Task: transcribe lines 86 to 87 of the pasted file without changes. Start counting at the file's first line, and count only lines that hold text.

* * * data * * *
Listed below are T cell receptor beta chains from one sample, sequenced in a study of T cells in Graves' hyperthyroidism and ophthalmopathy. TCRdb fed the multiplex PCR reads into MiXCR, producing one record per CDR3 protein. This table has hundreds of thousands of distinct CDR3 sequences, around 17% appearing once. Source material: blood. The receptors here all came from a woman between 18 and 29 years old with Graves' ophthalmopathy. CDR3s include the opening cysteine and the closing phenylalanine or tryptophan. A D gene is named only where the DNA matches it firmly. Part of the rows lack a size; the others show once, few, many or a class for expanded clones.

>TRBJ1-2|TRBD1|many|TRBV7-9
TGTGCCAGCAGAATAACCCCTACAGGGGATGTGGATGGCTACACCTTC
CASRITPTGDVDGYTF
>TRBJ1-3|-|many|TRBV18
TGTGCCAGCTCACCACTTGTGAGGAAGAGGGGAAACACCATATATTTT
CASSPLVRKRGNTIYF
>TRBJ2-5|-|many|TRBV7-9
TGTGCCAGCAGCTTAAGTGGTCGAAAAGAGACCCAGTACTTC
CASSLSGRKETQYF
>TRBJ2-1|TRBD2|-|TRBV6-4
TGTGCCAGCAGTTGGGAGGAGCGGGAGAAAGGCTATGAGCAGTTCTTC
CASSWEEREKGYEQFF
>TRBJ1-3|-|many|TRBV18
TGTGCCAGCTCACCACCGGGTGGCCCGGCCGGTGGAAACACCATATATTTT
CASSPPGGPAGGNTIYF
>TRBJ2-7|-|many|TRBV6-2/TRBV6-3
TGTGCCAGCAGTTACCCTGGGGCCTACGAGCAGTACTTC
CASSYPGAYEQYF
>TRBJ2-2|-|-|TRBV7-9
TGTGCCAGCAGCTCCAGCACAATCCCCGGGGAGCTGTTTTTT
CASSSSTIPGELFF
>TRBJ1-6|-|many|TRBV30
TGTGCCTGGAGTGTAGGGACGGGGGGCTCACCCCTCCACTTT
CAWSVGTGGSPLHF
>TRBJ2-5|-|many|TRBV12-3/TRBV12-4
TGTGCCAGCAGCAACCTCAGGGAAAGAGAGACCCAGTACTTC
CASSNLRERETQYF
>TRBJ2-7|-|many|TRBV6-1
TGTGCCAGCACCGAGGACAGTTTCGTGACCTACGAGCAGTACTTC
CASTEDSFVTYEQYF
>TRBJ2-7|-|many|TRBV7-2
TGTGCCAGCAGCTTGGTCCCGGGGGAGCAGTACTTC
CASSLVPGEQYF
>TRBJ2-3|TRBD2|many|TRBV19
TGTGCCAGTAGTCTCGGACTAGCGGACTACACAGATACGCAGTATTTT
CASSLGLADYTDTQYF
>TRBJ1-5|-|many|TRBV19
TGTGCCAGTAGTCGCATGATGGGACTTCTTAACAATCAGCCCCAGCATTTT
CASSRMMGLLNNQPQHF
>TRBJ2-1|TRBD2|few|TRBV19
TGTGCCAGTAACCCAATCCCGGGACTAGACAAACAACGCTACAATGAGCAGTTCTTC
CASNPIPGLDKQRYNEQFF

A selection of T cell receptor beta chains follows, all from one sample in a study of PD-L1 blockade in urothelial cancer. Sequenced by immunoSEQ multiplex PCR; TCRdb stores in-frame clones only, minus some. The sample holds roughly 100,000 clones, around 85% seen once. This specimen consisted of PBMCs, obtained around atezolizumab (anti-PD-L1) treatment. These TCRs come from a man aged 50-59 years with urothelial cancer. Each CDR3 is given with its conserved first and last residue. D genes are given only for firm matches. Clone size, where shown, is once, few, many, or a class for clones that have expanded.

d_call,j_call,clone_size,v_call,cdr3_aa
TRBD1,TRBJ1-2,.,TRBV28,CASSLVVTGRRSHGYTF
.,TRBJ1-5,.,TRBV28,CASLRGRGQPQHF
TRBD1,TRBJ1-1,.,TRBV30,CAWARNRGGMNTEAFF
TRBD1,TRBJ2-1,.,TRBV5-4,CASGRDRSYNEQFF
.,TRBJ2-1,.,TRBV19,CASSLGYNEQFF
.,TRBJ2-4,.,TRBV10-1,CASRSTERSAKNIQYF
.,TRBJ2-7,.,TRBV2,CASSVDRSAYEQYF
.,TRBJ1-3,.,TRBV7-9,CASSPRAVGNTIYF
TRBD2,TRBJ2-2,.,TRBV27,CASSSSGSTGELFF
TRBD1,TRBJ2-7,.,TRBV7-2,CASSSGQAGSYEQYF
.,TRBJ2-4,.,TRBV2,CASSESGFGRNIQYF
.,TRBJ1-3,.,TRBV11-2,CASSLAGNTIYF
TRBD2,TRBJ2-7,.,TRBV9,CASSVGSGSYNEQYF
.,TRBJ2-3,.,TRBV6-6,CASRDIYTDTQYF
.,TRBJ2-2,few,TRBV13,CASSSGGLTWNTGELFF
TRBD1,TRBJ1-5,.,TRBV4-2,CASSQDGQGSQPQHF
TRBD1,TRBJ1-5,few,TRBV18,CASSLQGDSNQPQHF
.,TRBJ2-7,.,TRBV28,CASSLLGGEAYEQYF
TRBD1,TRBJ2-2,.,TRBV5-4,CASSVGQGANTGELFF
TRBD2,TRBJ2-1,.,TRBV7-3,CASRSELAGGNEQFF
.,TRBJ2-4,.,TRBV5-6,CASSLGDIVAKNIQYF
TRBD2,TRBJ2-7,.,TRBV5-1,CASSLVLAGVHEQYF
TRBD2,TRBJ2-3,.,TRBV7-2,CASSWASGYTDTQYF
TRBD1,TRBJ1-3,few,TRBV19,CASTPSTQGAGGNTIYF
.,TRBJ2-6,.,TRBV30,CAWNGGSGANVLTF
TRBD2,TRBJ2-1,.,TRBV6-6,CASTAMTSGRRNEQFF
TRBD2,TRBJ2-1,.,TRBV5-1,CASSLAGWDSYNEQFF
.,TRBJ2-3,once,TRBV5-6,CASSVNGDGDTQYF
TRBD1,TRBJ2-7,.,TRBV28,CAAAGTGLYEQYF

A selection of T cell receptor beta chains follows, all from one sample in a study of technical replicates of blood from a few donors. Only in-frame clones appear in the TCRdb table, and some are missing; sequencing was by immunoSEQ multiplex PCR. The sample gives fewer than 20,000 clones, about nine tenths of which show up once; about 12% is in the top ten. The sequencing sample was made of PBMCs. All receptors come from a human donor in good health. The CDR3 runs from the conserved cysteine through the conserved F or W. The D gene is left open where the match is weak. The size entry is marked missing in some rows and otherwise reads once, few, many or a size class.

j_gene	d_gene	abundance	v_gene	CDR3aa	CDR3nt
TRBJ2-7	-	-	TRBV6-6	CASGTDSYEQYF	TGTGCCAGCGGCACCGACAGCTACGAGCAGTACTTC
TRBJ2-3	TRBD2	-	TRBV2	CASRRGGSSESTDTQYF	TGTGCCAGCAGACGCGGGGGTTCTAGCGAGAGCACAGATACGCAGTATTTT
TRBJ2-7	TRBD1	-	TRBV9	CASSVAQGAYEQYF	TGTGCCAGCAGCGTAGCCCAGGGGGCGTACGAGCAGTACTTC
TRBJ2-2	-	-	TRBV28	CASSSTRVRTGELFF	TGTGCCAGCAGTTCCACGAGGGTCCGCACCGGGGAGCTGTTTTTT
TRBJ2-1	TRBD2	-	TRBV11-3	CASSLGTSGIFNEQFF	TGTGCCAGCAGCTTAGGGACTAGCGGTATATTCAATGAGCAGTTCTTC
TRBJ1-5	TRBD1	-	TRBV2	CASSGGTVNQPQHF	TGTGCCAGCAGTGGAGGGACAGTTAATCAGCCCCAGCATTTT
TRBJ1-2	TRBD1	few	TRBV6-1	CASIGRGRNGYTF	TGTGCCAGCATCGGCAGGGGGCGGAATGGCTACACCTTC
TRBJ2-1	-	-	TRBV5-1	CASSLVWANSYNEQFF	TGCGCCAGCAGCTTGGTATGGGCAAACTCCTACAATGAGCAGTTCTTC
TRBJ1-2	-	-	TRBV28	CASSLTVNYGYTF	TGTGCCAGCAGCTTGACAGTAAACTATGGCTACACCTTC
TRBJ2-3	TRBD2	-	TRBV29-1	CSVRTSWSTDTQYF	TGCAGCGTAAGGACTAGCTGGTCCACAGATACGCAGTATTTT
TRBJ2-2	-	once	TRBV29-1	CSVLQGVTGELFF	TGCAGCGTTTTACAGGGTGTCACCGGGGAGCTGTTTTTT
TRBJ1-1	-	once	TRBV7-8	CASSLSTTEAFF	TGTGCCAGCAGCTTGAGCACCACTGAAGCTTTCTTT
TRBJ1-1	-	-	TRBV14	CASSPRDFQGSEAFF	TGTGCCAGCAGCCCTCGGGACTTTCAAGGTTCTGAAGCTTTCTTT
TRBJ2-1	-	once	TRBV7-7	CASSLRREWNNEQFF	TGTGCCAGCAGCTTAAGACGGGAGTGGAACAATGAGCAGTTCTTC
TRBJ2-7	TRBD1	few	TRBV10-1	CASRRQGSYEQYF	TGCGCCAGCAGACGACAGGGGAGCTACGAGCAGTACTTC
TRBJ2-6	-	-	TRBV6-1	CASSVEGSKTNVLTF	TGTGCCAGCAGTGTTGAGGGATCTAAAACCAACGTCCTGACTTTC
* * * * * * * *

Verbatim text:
TRBJ2-3	TRBD2	-	TRBV29-1	CSVRTSWSTDTQYF	TGCAGCGTAAGGACTAGCTGGTCCACAGATACGCAGTATTTT
TRBJ2-2	-	once	TRBV29-1	CSVLQGVTGELFF	TGCAGCGTTTTACAGGGTGTCACCGGGGAGCTGTTTTTT